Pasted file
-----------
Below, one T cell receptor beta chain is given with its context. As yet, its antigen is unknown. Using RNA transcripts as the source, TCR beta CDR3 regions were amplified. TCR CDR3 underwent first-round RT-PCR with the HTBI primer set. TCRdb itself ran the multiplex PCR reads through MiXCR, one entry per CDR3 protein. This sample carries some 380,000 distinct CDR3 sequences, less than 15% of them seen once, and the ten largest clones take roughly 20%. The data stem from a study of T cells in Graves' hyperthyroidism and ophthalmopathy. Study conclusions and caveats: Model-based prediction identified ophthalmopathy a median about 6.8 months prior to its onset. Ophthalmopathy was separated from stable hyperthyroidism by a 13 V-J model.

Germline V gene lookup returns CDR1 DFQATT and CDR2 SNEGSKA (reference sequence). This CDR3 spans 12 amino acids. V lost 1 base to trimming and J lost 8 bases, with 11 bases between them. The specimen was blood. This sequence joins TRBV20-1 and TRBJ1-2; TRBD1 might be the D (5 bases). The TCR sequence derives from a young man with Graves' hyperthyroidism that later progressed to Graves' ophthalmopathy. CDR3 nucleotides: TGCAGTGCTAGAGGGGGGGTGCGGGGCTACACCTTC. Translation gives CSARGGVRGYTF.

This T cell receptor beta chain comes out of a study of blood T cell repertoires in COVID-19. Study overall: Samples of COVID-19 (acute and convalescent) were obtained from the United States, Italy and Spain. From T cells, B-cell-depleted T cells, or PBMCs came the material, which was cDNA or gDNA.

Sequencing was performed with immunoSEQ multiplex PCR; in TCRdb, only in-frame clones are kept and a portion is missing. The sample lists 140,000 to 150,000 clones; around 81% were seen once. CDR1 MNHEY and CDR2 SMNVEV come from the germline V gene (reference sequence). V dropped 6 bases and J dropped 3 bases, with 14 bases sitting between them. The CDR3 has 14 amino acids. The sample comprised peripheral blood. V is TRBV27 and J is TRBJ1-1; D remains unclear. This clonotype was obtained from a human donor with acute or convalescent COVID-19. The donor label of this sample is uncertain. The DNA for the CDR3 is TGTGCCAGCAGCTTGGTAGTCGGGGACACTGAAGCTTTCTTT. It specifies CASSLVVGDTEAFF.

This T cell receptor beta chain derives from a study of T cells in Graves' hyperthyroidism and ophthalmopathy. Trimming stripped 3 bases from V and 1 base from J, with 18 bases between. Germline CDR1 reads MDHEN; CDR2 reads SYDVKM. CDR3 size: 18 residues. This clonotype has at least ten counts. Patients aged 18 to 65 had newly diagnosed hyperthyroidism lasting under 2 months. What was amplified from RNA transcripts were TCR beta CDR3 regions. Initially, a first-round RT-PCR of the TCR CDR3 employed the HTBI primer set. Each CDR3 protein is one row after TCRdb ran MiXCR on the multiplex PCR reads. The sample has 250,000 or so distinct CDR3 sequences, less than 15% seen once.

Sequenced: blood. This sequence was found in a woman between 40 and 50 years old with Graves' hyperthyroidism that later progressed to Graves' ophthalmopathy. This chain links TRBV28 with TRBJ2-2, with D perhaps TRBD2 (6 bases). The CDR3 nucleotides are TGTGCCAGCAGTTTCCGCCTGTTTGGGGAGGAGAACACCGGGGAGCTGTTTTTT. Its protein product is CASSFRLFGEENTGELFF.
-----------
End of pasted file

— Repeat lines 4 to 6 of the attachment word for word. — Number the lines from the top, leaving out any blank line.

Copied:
Sequencing was performed with immunoSEQ multiplex PCR; in TCRdb, only in-frame clones are kept and a portion is missing. The sample lists 140,000 to 150,000 clones; around 81% were seen once. CDR1 MNHEY and CDR2 SMNVEV come from the germline V gene (reference sequence). V dropped 6 bases and J dropped 3 bases, with 14 bases sitting between them. The CDR3 has 14 amino acids. The sample comprised peripheral blood. V is TRBV27 and J is TRBJ1-1; D remains unclear. This clonotype was obtained from a human donor with acute or convalescent COVID-19. The donor label of this sample is uncertain. The DNA for the CDR3 is TGTGCCAGCAGCTTGGTAGTCGGGGACACTGAAGCTTTCTTT. It specifies CASSLVVGDTEAFF.

This T cell receptor beta chain derives from a study of T cells in Graves' hyperthyroidism and ophthalmopathy. Trimming stripped 3 bases from V and 1 base from J, with 18 bases between. Germline CDR1 reads MDHEN; CDR2 reads SYDVKM. CDR3 size: 18 residues. This clonotype has at least ten counts. Patients aged 18 to 65 had newly diagnosed hyperthyroidism lasting under 2 months. What was amplified from RNA transcripts were TCR beta CDR3 regions. Initially, a first-round RT-PCR of the TCR CDR3 employed the HTBI primer set. Each CDR3 protein is one row after TCRdb ran MiXCR on the multiplex PCR reads. The sample has 250,000 or so distinct CDR3 sequences, less than 15% seen once.

Sequenced: blood. This sequence was found in a woman between 40 and 50 years old with Graves' hyperthyroidism that later progressed to Graves' ophthalmopathy. This chain links TRBV28 with TRBJ2-2, with D perhaps TRBD2 (6 bases). The CDR3 nucleotides are TGTGCCAGCAGTTTCCGCCTGTTTGGGGAGGAGAACACCGGGGAGCTGTTTTTT. Its protein product is CASSFRLFGEENTGELFF.